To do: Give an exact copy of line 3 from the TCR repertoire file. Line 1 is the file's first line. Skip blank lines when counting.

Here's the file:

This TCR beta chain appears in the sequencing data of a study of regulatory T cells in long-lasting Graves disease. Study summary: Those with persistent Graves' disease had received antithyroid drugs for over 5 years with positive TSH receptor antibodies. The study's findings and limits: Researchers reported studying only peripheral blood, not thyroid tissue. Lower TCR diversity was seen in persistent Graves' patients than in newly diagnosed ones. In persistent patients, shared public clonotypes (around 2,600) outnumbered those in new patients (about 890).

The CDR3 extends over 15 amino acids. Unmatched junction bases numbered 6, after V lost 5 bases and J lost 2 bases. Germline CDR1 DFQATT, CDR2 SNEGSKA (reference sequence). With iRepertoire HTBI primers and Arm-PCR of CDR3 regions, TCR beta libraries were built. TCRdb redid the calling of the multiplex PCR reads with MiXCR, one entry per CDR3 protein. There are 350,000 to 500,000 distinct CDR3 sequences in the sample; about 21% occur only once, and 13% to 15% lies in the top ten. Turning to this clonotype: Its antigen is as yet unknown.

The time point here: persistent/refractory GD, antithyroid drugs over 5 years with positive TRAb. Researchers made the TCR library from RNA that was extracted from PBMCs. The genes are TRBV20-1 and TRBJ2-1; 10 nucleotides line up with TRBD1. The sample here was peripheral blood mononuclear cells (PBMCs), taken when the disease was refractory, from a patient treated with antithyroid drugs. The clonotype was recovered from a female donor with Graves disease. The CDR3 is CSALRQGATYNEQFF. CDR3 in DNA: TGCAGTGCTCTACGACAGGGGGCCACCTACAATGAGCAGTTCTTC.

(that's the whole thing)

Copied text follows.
The time point here: persistent/refractory GD, antithyroid drugs over 5 years with positive TRAb. Researchers made the TCR library from RNA that was extracted from PBMCs. The genes are TRBV20-1 and TRBJ2-1; 10 nucleotides line up with TRBD1. The sample here was peripheral blood mononuclear cells (PBMCs), taken when the disease was refractory, from a patient treated with antithyroid drugs. The clonotype was recovered from a female donor with Graves disease. The CDR3 is CSALRQGATYNEQFF. CDR3 in DNA: TGCAGTGCTCTACGACAGGGGGCCACCTACAATGAGCAGTTCTTC.